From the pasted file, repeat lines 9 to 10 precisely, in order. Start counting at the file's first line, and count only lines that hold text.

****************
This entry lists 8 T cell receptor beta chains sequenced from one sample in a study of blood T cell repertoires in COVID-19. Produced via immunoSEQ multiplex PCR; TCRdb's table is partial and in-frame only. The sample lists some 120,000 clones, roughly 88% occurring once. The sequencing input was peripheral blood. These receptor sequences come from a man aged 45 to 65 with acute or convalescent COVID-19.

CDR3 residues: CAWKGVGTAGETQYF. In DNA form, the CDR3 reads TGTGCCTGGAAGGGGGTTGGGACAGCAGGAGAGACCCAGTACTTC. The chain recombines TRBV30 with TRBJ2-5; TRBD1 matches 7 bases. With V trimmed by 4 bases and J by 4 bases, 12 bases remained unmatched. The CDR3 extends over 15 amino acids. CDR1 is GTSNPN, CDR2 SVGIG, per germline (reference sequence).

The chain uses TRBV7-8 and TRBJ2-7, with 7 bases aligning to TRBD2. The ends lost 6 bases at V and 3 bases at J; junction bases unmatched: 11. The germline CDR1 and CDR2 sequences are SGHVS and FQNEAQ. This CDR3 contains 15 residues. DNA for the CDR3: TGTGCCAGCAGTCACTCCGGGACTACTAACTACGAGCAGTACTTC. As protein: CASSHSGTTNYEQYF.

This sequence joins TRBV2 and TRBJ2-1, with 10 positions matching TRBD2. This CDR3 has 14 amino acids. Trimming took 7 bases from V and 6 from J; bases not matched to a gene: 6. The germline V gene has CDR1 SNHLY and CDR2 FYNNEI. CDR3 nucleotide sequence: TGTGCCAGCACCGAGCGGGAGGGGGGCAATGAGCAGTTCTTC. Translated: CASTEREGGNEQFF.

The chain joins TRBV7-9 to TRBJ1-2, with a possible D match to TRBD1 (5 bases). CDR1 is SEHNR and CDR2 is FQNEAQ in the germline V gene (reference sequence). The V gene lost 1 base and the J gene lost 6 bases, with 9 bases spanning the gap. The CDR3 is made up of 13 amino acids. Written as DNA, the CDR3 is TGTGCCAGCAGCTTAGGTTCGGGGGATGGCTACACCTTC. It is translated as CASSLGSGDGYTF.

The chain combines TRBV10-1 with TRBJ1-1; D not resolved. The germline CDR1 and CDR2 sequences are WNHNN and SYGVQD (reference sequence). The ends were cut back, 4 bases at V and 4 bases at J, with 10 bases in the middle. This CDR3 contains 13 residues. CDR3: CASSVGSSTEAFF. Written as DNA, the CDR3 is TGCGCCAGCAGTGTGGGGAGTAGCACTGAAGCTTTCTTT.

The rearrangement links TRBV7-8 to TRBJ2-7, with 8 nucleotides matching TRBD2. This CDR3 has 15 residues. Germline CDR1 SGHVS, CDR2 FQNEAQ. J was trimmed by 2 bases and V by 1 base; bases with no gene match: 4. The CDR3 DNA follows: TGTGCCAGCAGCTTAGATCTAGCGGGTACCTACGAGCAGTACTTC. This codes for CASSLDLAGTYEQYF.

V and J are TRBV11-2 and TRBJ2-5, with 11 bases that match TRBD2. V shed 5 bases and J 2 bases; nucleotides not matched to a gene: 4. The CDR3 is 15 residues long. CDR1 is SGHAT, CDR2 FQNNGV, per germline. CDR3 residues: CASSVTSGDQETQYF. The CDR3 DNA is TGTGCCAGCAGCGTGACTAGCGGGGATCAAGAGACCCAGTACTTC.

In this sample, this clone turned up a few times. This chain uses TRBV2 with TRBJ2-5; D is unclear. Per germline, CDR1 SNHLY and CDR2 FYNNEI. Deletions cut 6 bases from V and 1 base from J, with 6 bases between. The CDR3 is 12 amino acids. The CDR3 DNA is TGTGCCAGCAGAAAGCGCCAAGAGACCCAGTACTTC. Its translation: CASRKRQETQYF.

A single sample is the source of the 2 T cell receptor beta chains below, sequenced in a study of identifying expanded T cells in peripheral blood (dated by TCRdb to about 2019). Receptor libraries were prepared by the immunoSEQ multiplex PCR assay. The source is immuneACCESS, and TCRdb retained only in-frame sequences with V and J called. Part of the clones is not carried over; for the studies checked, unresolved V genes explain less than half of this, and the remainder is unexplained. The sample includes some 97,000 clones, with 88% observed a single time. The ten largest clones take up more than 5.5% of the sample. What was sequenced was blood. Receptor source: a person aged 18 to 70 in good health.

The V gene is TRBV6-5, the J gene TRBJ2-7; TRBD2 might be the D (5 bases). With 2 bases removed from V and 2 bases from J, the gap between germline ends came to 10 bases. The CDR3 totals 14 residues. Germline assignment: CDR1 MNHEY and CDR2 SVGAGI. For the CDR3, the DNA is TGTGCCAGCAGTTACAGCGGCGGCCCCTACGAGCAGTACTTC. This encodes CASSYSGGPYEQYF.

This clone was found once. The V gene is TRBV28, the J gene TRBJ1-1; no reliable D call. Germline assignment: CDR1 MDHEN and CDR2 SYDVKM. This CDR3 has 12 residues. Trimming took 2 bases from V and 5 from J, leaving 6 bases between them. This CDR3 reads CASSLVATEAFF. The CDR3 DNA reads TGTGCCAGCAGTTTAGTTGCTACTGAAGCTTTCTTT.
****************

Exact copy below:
In this sample, this clone turned up a few times. This chain uses TRBV2 with TRBJ2-5; D is unclear. Per germline, CDR1 SNHLY and CDR2 FYNNEI. Deletions cut 6 bases from V and 1 base from J, with 6 bases between. The CDR3 is 12 amino acids. The CDR3 DNA is TGTGCCAGCAGAAAGCGCCAAGAGACCCAGTACTTC. Its translation: CASRKRQETQYF.

A single sample is the source of the 2 T cell receptor beta chains below, sequenced in a study of identifying expanded T cells in peripheral blood (dated by TCRdb to about 2019). Receptor libraries were prepared by the immunoSEQ multiplex PCR assay. The source is immuneACCESS, and TCRdb retained only in-frame sequences with V and J called. Part of the clones is not carried over; for the studies checked, unresolved V genes explain less than half of this, and the remainder is unexplained. The sample includes some 97,000 clones, with 88% observed a single time. The ten largest clones take up more than 5.5% of the sample. What was sequenced was blood. Receptor source: a person aged 18 to 70 in good health.